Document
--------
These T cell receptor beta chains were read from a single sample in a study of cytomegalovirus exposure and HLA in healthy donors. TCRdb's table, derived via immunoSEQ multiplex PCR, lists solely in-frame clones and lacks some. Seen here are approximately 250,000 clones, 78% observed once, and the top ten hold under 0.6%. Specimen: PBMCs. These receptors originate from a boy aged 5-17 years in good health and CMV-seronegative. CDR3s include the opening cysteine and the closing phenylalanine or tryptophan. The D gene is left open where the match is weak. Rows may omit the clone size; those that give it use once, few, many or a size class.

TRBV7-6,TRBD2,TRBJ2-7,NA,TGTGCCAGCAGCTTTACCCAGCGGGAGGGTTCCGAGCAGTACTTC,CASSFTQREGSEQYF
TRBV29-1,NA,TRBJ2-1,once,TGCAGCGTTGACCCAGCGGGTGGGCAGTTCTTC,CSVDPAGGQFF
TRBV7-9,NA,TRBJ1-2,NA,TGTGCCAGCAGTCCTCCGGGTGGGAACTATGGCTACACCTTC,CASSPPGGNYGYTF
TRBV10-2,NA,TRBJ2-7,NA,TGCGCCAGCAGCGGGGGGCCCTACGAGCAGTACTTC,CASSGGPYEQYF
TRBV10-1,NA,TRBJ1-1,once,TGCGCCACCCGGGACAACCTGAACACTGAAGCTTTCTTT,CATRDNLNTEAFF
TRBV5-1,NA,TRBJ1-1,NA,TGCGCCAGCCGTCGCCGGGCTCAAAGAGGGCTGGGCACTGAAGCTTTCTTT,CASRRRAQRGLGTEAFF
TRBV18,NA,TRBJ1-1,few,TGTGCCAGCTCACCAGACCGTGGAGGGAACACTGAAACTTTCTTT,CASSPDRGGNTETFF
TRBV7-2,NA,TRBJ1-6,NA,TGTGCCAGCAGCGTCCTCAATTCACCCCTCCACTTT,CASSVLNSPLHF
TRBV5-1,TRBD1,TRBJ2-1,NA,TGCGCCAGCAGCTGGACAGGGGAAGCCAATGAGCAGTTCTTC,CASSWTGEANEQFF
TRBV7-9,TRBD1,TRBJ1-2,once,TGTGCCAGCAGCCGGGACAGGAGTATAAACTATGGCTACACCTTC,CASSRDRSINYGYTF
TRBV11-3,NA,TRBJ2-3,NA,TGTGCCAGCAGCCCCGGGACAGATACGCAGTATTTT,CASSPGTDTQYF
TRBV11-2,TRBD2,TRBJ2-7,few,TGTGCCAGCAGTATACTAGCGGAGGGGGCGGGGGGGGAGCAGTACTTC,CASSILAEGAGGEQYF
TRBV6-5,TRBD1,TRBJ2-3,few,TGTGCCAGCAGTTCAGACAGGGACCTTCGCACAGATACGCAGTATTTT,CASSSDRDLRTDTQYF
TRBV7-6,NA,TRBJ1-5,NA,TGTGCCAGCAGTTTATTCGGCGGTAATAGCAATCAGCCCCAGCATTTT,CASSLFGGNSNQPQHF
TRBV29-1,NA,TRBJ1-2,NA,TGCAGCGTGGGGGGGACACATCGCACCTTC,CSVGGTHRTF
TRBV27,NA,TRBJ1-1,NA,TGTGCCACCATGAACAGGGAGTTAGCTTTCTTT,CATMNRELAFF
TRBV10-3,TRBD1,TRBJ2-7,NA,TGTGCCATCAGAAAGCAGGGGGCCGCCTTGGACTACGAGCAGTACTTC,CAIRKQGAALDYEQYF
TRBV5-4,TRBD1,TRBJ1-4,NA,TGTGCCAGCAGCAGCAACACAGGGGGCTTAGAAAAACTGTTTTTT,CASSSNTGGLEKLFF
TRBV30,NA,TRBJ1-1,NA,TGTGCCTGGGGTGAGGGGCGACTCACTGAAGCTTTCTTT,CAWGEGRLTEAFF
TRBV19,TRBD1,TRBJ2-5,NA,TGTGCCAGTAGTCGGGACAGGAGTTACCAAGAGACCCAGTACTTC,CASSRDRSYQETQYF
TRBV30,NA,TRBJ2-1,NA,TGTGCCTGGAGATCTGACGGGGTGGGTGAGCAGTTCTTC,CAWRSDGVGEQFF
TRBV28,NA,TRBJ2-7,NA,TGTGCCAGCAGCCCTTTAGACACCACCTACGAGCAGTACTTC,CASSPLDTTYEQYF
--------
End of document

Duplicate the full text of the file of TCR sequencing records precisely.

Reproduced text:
These T cell receptor beta chains were read from a single sample in a study of cytomegalovirus exposure and HLA in healthy donors. TCRdb's table, derived via immunoSEQ multiplex PCR, lists solely in-frame clones and lacks some. Seen here are approximately 250,000 clones, 78% observed once, and the top ten hold under 0.6%. Specimen: PBMCs. These receptors originate from a boy aged 5-17 years in good health and CMV-seronegative. CDR3s include the opening cysteine and the closing phenylalanine or tryptophan. The D gene is left open where the match is weak. Rows may omit the clone size; those that give it use once, few, many or a size class.

TRBV7-6,TRBD2,TRBJ2-7,NA,TGTGCCAGCAGCTTTACCCAGCGGGAGGGTTCCGAGCAGTACTTC,CASSFTQREGSEQYF
TRBV29-1,NA,TRBJ2-1,once,TGCAGCGTTGACCCAGCGGGTGGGCAGTTCTTC,CSVDPAGGQFF
TRBV7-9,NA,TRBJ1-2,NA,TGTGCCAGCAGTCCTCCGGGTGGGAACTATGGCTACACCTTC,CASSPPGGNYGYTF
TRBV10-2,NA,TRBJ2-7,NA,TGCGCCAGCAGCGGGGGGCCCTACGAGCAGTACTTC,CASSGGPYEQYF
TRBV10-1,NA,TRBJ1-1,once,TGCGCCACCCGGGACAACCTGAACACTGAAGCTTTCTTT,CATRDNLNTEAFF
TRBV5-1,NA,TRBJ1-1,NA,TGCGCCAGCCGTCGCCGGGCTCAAAGAGGGCTGGGCACTGAAGCTTTCTTT,CASRRRAQRGLGTEAFF
TRBV18,NA,TRBJ1-1,few,TGTGCCAGCTCACCAGACCGTGGAGGGAACACTGAAACTTTCTTT,CASSPDRGGNTETFF
TRBV7-2,NA,TRBJ1-6,NA,TGTGCCAGCAGCGTCCTCAATTCACCCCTCCACTTT,CASSVLNSPLHF
TRBV5-1,TRBD1,TRBJ2-1,NA,TGCGCCAGCAGCTGGACAGGGGAAGCCAATGAGCAGTTCTTC,CASSWTGEANEQFF
TRBV7-9,TRBD1,TRBJ1-2,once,TGTGCCAGCAGCCGGGACAGGAGTATAAACTATGGCTACACCTTC,CASSRDRSINYGYTF
TRBV11-3,NA,TRBJ2-3,NA,TGTGCCAGCAGCCCCGGGACAGATACGCAGTATTTT,CASSPGTDTQYF
TRBV11-2,TRBD2,TRBJ2-7,few,TGTGCCAGCAGTATACTAGCGGAGGGGGCGGGGGGGGAGCAGTACTTC,CASSILAEGAGGEQYF
TRBV6-5,TRBD1,TRBJ2-3,few,TGTGCCAGCAGTTCAGACAGGGACCTTCGCACAGATACGCAGTATTTT,CASSSDRDLRTDTQYF
TRBV7-6,NA,TRBJ1-5,NA,TGTGCCAGCAGTTTATTCGGCGGTAATAGCAATCAGCCCCAGCATTTT,CASSLFGGNSNQPQHF
TRBV29-1,NA,TRBJ1-2,NA,TGCAGCGTGGGGGGGACACATCGCACCTTC,CSVGGTHRTF
TRBV27,NA,TRBJ1-1,NA,TGTGCCACCATGAACAGGGAGTTAGCTTTCTTT,CATMNRELAFF
TRBV10-3,TRBD1,TRBJ2-7,NA,TGTGCCATCAGAAAGCAGGGGGCCGCCTTGGACTACGAGCAGTACTTC,CAIRKQGAALDYEQYF
TRBV5-4,TRBD1,TRBJ1-4,NA,TGTGCCAGCAGCAGCAACACAGGGGGCTTAGAAAAACTGTTTTTT,CASSSNTGGLEKLFF
TRBV30,NA,TRBJ1-1,NA,TGTGCCTGGGGTGAGGGGCGACTCACTGAAGCTTTCTTT,CAWGEGRLTEAFF
TRBV19,TRBD1,TRBJ2-5,NA,TGTGCCAGTAGTCGGGACAGGAGTTACCAAGAGACCCAGTACTTC,CASSRDRSYQETQYF
TRBV30,NA,TRBJ2-1,NA,TGTGCCTGGAGATCTGACGGGGTGGGTGAGCAGTTCTTC,CAWRSDGVGEQFF
TRBV28,NA,TRBJ2-7,NA,TGTGCCAGCAGCCCTTTAGACACCACCTACGAGCAGTACTTC,CASSPLDTTYEQYF